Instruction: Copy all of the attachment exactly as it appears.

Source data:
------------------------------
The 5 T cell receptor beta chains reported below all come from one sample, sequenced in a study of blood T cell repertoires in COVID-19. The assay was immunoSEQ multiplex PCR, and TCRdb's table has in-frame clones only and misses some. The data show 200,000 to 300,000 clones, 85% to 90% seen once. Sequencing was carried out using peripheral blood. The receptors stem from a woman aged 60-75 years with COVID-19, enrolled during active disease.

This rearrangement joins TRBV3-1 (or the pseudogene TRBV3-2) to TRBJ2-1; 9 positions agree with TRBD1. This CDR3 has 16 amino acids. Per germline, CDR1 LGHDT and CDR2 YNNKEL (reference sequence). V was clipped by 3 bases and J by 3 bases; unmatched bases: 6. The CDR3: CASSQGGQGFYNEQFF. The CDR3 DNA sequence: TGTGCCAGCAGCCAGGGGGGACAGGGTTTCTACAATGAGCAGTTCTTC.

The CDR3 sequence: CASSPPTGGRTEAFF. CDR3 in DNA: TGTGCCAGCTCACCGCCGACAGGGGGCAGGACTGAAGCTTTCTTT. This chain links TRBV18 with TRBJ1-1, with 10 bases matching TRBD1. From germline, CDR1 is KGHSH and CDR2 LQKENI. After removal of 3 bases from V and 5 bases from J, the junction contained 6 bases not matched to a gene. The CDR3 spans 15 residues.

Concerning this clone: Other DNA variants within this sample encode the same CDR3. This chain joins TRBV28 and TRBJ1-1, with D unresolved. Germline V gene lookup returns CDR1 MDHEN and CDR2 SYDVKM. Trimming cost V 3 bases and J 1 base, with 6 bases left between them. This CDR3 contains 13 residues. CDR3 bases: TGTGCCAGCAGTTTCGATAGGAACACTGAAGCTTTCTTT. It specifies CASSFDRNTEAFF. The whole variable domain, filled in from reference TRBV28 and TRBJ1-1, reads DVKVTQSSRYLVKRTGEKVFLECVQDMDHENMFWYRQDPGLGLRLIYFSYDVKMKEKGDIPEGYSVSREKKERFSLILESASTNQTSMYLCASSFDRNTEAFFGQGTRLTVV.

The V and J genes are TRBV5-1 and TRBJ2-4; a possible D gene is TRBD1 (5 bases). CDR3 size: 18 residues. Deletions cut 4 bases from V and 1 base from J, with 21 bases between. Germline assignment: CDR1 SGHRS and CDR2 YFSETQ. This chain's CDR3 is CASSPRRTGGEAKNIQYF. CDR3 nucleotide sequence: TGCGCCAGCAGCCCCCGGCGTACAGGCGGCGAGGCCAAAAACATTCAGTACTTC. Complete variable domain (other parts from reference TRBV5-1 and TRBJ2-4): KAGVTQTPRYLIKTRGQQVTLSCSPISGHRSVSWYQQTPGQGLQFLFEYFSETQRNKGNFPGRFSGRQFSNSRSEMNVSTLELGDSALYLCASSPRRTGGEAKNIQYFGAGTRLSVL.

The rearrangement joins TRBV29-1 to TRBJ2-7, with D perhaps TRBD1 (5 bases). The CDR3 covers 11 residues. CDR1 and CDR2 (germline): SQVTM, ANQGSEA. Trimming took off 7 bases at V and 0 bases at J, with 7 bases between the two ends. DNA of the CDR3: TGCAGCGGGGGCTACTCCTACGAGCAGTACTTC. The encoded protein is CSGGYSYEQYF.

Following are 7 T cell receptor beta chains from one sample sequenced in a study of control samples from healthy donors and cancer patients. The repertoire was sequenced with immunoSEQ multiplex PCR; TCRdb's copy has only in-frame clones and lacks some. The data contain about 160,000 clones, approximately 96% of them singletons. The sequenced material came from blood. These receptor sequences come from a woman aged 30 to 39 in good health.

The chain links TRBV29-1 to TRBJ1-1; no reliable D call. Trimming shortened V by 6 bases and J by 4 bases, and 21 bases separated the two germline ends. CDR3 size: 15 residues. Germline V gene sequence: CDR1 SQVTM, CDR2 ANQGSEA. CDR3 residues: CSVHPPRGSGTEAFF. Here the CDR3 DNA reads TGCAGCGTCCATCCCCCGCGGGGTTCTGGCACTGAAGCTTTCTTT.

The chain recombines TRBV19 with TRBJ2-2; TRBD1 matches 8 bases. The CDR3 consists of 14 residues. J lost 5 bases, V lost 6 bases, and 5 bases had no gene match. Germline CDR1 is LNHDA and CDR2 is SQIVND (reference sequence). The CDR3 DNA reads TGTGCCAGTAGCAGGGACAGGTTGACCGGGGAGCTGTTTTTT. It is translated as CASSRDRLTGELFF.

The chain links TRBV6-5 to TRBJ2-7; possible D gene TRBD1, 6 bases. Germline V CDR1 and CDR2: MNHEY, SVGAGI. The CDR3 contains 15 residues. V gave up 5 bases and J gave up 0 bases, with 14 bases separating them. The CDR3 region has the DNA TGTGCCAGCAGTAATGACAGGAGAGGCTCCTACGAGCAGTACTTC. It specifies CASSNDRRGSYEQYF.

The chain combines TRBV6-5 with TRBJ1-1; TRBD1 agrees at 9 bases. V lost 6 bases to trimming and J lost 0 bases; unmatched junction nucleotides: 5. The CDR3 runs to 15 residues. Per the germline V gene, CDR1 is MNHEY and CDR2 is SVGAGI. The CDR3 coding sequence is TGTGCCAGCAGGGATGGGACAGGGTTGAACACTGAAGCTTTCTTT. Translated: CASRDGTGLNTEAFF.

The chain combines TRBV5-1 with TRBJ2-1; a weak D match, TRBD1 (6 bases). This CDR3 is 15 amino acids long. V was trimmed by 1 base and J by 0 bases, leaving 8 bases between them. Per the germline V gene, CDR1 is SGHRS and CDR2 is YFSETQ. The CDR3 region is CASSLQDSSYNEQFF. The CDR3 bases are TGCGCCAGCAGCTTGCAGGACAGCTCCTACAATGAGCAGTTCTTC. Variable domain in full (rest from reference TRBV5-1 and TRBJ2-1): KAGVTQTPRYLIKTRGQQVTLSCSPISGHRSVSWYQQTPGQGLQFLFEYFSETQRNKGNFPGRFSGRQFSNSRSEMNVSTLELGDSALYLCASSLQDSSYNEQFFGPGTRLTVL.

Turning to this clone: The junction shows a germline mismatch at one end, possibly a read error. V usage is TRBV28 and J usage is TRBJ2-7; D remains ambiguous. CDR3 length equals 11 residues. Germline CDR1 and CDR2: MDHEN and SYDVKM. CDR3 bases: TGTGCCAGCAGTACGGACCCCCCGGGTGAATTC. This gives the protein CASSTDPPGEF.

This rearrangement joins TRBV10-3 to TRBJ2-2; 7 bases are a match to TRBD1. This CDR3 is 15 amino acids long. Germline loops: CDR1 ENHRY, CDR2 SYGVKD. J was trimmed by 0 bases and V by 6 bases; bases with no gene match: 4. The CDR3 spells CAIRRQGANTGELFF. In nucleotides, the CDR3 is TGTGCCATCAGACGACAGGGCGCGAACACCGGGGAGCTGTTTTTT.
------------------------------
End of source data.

The 5 T cell receptor beta chains reported below all come from one sample, sequenced in a study of blood T cell repertoires in COVID-19. The assay was immunoSEQ multiplex PCR, and TCRdb's table has in-frame clones only and misses some. The data show 200,000 to 300,000 clones, 85% to 90% seen once. Sequencing was carried out using peripheral blood. The receptors stem from a woman aged 60-75 years with COVID-19, enrolled during active disease.

This rearrangement joins TRBV3-1 (or the pseudogene TRBV3-2) to TRBJ2-1; 9 positions agree with TRBD1. This CDR3 has 16 amino acids. Per germline, CDR1 LGHDT and CDR2 YNNKEL (reference sequence). V was clipped by 3 bases and J by 3 bases; unmatched bases: 6. The CDR3: CASSQGGQGFYNEQFF. The CDR3 DNA sequence: TGTGCCAGCAGCCAGGGGGGACAGGGTTTCTACAATGAGCAGTTCTTC.

The CDR3 sequence: CASSPPTGGRTEAFF. CDR3 in DNA: TGTGCCAGCTCACCGCCGACAGGGGGCAGGACTGAAGCTTTCTTT. This chain links TRBV18 with TRBJ1-1, with 10 bases matching TRBD1. From germline, CDR1 is KGHSH and CDR2 LQKENI. After removal of 3 bases from V and 5 bases from J, the junction contained 6 bases not matched to a gene. The CDR3 spans 15 residues.

Concerning this clone: Other DNA variants within this sample encode the same CDR3. This chain joins TRBV28 and TRBJ1-1, with D unresolved. Germline V gene lookup returns CDR1 MDHEN and CDR2 SYDVKM. Trimming cost V 3 bases and J 1 base, with 6 bases left between them. This CDR3 contains 13 residues. CDR3 bases: TGTGCCAGCAGTTTCGATAGGAACACTGAAGCTTTCTTT. It specifies CASSFDRNTEAFF. The whole variable domain, filled in from reference TRBV28 and TRBJ1-1, reads DVKVTQSSRYLVKRTGEKVFLECVQDMDHENMFWYRQDPGLGLRLIYFSYDVKMKEKGDIPEGYSVSREKKERFSLILESASTNQTSMYLCASSFDRNTEAFFGQGTRLTVV.

The V and J genes are TRBV5-1 and TRBJ2-4; a possible D gene is TRBD1 (5 bases). CDR3 size: 18 residues. Deletions cut 4 bases from V and 1 base from J, with 21 bases between. Germline assignment: CDR1 SGHRS and CDR2 YFSETQ. This chain's CDR3 is CASSPRRTGGEAKNIQYF. CDR3 nucleotide sequence: TGCGCCAGCAGCCCCCGGCGTACAGGCGGCGAGGCCAAAAACATTCAGTACTTC. Complete variable domain (other parts from reference TRBV5-1 and TRBJ2-4): KAGVTQTPRYLIKTRGQQVTLSCSPISGHRSVSWYQQTPGQGLQFLFEYFSETQRNKGNFPGRFSGRQFSNSRSEMNVSTLELGDSALYLCASSPRRTGGEAKNIQYFGAGTRLSVL.

The rearrangement joins TRBV29-1 to TRBJ2-7, with D perhaps TRBD1 (5 bases). The CDR3 covers 11 residues. CDR1 and CDR2 (germline): SQVTM, ANQGSEA. Trimming took off 7 bases at V and 0 bases at J, with 7 bases between the two ends. DNA of the CDR3: TGCAGCGGGGGCTACTCCTACGAGCAGTACTTC. The encoded protein is CSGGYSYEQYF.

Following are 7 T cell receptor beta chains from one sample sequenced in a study of control samples from healthy donors and cancer patients. The repertoire was sequenced with immunoSEQ multiplex PCR; TCRdb's copy has only in-frame clones and lacks some. The data contain about 160,000 clones, approximately 96% of them singletons. The sequenced material came from blood. These receptor sequences come from a woman aged 30 to 39 in good health.

The chain links TRBV29-1 to TRBJ1-1; no reliable D call. Trimming shortened V by 6 bases and J by 4 bases, and 21 bases separated the two germline ends. CDR3 size: 15 residues. Germline V gene sequence: CDR1 SQVTM, CDR2 ANQGSEA. CDR3 residues: CSVHPPRGSGTEAFF. Here the CDR3 DNA reads TGCAGCGTCCATCCCCCGCGGGGTTCTGGCACTGAAGCTTTCTTT.

The chain recombines TRBV19 with TRBJ2-2; TRBD1 matches 8 bases. The CDR3 consists of 14 residues. J lost 5 bases, V lost 6 bases, and 5 bases had no gene match. Germline CDR1 is LNHDA and CDR2 is SQIVND (reference sequence). The CDR3 DNA reads TGTGCCAGTAGCAGGGACAGGTTGACCGGGGAGCTGTTTTTT. It is translated as CASSRDRLTGELFF.

The chain links TRBV6-5 to TRBJ2-7; possible D gene TRBD1, 6 bases. Germline V CDR1 and CDR2: MNHEY, SVGAGI. The CDR3 contains 15 residues. V gave up 5 bases and J gave up 0 bases, with 14 bases separating them. The CDR3 region has the DNA TGTGCCAGCAGTAATGACAGGAGAGGCTCCTACGAGCAGTACTTC. It specifies CASSNDRRGSYEQYF.

The chain combines TRBV6-5 with TRBJ1-1; TRBD1 agrees at 9 bases. V lost 6 bases to trimming and J lost 0 bases; unmatched junction nucleotides: 5. The CDR3 runs to 15 residues. Per the germline V gene, CDR1 is MNHEY and CDR2 is SVGAGI. The CDR3 coding sequence is TGTGCCAGCAGGGATGGGACAGGGTTGAACACTGAAGCTTTCTTT. Translated: CASRDGTGLNTEAFF.

The chain combines TRBV5-1 with TRBJ2-1; a weak D match, TRBD1 (6 bases). This CDR3 is 15 amino acids long. V was trimmed by 1 base and J by 0 bases, leaving 8 bases between them. Per the germline V gene, CDR1 is SGHRS and CDR2 is YFSETQ. The CDR3 region is CASSLQDSSYNEQFF. The CDR3 bases are TGCGCCAGCAGCTTGCAGGACAGCTCCTACAATGAGCAGTTCTTC. Variable domain in full (rest from reference TRBV5-1 and TRBJ2-1): KAGVTQTPRYLIKTRGQQVTLSCSPISGHRSVSWYQQTPGQGLQFLFEYFSETQRNKGNFPGRFSGRQFSNSRSEMNVSTLELGDSALYLCASSLQDSSYNEQFFGPGTRLTVL.

Turning to this clone: The junction shows a germline mismatch at one end, possibly a read error. V usage is TRBV28 and J usage is TRBJ2-7; D remains ambiguous. CDR3 length equals 11 residues. Germline CDR1 and CDR2: MDHEN and SYDVKM. CDR3 bases: TGTGCCAGCAGTACGGACCCCCCGGGTGAATTC. This gives the protein CASSTDPPGEF.

This rearrangement joins TRBV10-3 to TRBJ2-2; 7 bases are a match to TRBD1. This CDR3 is 15 amino acids long. Germline loops: CDR1 ENHRY, CDR2 SYGVKD. J was trimmed by 0 bases and V by 6 bases; bases with no gene match: 4. The CDR3 spells CAIRRQGANTGELFF. In nucleotides, the CDR3 is TGTGCCATCAGACGACAGGGCGCGAACACCGGGGAGCTGTTTTTT.